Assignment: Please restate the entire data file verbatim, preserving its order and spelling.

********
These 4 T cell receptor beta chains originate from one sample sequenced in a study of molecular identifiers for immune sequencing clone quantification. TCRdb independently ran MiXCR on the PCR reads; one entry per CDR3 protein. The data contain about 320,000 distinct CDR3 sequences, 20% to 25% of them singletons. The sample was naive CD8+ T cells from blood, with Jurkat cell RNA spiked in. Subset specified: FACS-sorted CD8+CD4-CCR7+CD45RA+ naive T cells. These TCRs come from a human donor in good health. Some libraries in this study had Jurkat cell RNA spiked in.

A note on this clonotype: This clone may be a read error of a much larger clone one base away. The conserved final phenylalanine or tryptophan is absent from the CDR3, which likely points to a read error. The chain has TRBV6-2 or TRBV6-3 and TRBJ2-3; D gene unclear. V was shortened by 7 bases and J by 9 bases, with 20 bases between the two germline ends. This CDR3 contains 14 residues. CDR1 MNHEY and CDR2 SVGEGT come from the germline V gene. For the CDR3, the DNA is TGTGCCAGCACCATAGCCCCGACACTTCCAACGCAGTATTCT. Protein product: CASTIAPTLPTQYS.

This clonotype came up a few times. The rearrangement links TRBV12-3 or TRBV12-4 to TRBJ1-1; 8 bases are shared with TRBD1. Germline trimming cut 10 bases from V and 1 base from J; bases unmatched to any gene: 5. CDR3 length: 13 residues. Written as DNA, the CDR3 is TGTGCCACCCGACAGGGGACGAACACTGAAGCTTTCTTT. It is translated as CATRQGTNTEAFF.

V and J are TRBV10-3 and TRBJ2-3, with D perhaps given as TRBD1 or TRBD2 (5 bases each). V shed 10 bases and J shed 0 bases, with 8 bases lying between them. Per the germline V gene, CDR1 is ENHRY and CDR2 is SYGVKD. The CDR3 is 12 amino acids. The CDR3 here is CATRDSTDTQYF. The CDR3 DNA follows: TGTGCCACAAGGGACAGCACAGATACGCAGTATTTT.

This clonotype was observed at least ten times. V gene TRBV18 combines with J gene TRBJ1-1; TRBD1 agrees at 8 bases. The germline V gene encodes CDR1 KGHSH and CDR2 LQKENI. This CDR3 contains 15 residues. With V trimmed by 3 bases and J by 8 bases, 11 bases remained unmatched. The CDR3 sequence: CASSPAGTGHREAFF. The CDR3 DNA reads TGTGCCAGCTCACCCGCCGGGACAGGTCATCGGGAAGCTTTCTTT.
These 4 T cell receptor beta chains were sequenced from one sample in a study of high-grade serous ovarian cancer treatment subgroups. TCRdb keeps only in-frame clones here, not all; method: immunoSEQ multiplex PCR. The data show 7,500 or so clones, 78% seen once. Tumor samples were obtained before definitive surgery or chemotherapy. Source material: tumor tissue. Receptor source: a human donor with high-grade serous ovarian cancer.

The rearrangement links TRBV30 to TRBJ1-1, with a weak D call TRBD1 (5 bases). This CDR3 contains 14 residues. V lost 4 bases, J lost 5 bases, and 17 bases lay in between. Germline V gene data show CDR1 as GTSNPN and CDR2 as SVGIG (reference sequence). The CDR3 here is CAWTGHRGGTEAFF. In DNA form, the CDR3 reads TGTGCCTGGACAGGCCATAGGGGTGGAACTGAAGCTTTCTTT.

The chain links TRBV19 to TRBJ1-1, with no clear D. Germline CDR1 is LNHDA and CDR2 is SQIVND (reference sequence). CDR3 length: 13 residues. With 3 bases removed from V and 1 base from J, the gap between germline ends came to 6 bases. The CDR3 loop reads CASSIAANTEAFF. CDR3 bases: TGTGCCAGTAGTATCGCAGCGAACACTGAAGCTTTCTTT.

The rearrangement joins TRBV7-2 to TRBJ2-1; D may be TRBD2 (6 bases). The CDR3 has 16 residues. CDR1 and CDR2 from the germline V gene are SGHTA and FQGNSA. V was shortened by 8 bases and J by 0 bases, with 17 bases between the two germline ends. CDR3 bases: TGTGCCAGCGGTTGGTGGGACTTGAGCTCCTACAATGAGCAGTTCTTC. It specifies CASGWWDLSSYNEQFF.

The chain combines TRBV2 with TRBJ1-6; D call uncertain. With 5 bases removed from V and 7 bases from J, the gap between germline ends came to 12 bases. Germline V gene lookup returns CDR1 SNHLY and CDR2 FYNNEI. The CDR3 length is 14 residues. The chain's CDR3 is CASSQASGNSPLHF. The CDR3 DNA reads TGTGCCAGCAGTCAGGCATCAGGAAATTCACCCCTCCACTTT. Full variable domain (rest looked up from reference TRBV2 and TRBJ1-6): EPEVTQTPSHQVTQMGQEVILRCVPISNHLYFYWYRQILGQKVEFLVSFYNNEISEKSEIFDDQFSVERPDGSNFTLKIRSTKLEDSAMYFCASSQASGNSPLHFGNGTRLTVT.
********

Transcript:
These 4 T cell receptor beta chains originate from one sample sequenced in a study of molecular identifiers for immune sequencing clone quantification. TCRdb independently ran MiXCR on the PCR reads; one entry per CDR3 protein. The data contain about 320,000 distinct CDR3 sequences, 20% to 25% of them singletons. The sample was naive CD8+ T cells from blood, with Jurkat cell RNA spiked in. Subset specified: FACS-sorted CD8+CD4-CCR7+CD45RA+ naive T cells. These TCRs come from a human donor in good health. Some libraries in this study had Jurkat cell RNA spiked in.

A note on this clonotype: This clone may be a read error of a much larger clone one base away. The conserved final phenylalanine or tryptophan is absent from the CDR3, which likely points to a read error. The chain has TRBV6-2 or TRBV6-3 and TRBJ2-3; D gene unclear. V was shortened by 7 bases and J by 9 bases, with 20 bases between the two germline ends. This CDR3 contains 14 residues. CDR1 MNHEY and CDR2 SVGEGT come from the germline V gene. For the CDR3, the DNA is TGTGCCAGCACCATAGCCCCGACACTTCCAACGCAGTATTCT. Protein product: CASTIAPTLPTQYS.

This clonotype came up a few times. The rearrangement links TRBV12-3 or TRBV12-4 to TRBJ1-1; 8 bases are shared with TRBD1. Germline trimming cut 10 bases from V and 1 base from J; bases unmatched to any gene: 5. CDR3 length: 13 residues. Written as DNA, the CDR3 is TGTGCCACCCGACAGGGGACGAACACTGAAGCTTTCTTT. It is translated as CATRQGTNTEAFF.

V and J are TRBV10-3 and TRBJ2-3, with D perhaps given as TRBD1 or TRBD2 (5 bases each). V shed 10 bases and J shed 0 bases, with 8 bases lying between them. Per the germline V gene, CDR1 is ENHRY and CDR2 is SYGVKD. The CDR3 is 12 amino acids. The CDR3 here is CATRDSTDTQYF. The CDR3 DNA follows: TGTGCCACAAGGGACAGCACAGATACGCAGTATTTT.

This clonotype was observed at least ten times. V gene TRBV18 combines with J gene TRBJ1-1; TRBD1 agrees at 8 bases. The germline V gene encodes CDR1 KGHSH and CDR2 LQKENI. This CDR3 contains 15 residues. With V trimmed by 3 bases and J by 8 bases, 11 bases remained unmatched. The CDR3 sequence: CASSPAGTGHREAFF. The CDR3 DNA reads TGTGCCAGCTCACCCGCCGGGACAGGTCATCGGGAAGCTTTCTTT.
These 4 T cell receptor beta chains were sequenced from one sample in a study of high-grade serous ovarian cancer treatment subgroups. TCRdb keeps only in-frame clones here, not all; method: immunoSEQ multiplex PCR. The data show 7,500 or so clones, 78% seen once. Tumor samples were obtained before definitive surgery or chemotherapy. Source material: tumor tissue. Receptor source: a human donor with high-grade serous ovarian cancer.

The rearrangement links TRBV30 to TRBJ1-1, with a weak D call TRBD1 (5 bases). This CDR3 contains 14 residues. V lost 4 bases, J lost 5 bases, and 17 bases lay in between. Germline V gene data show CDR1 as GTSNPN and CDR2 as SVGIG (reference sequence). The CDR3 here is CAWTGHRGGTEAFF. In DNA form, the CDR3 reads TGTGCCTGGACAGGCCATAGGGGTGGAACTGAAGCTTTCTTT.

The chain links TRBV19 to TRBJ1-1, with no clear D. Germline CDR1 is LNHDA and CDR2 is SQIVND (reference sequence). CDR3 length: 13 residues. With 3 bases removed from V and 1 base from J, the gap between germline ends came to 6 bases. The CDR3 loop reads CASSIAANTEAFF. CDR3 bases: TGTGCCAGTAGTATCGCAGCGAACACTGAAGCTTTCTTT.

The rearrangement joins TRBV7-2 to TRBJ2-1; D may be TRBD2 (6 bases). The CDR3 has 16 residues. CDR1 and CDR2 from the germline V gene are SGHTA and FQGNSA. V was shortened by 8 bases and J by 0 bases, with 17 bases between the two germline ends. CDR3 bases: TGTGCCAGCGGTTGGTGGGACTTGAGCTCCTACAATGAGCAGTTCTTC. It specifies CASGWWDLSSYNEQFF.

The chain combines TRBV2 with TRBJ1-6; D call uncertain. With 5 bases removed from V and 7 bases from J, the gap between germline ends came to 12 bases. Germline V gene lookup returns CDR1 SNHLY and CDR2 FYNNEI. The CDR3 length is 14 residues. The chain's CDR3 is CASSQASGNSPLHF. The CDR3 DNA reads TGTGCCAGCAGTCAGGCATCAGGAAATTCACCCCTCCACTTT. Full variable domain (rest looked up from reference TRBV2 and TRBJ1-6): EPEVTQTPSHQVTQMGQEVILRCVPISNHLYFYWYRQILGQKVEFLVSFYNNEISEKSEIFDDQFSVERPDGSNFTLKIRSTKLEDSAMYFCASSQASGNSPLHFGNGTRLTVT.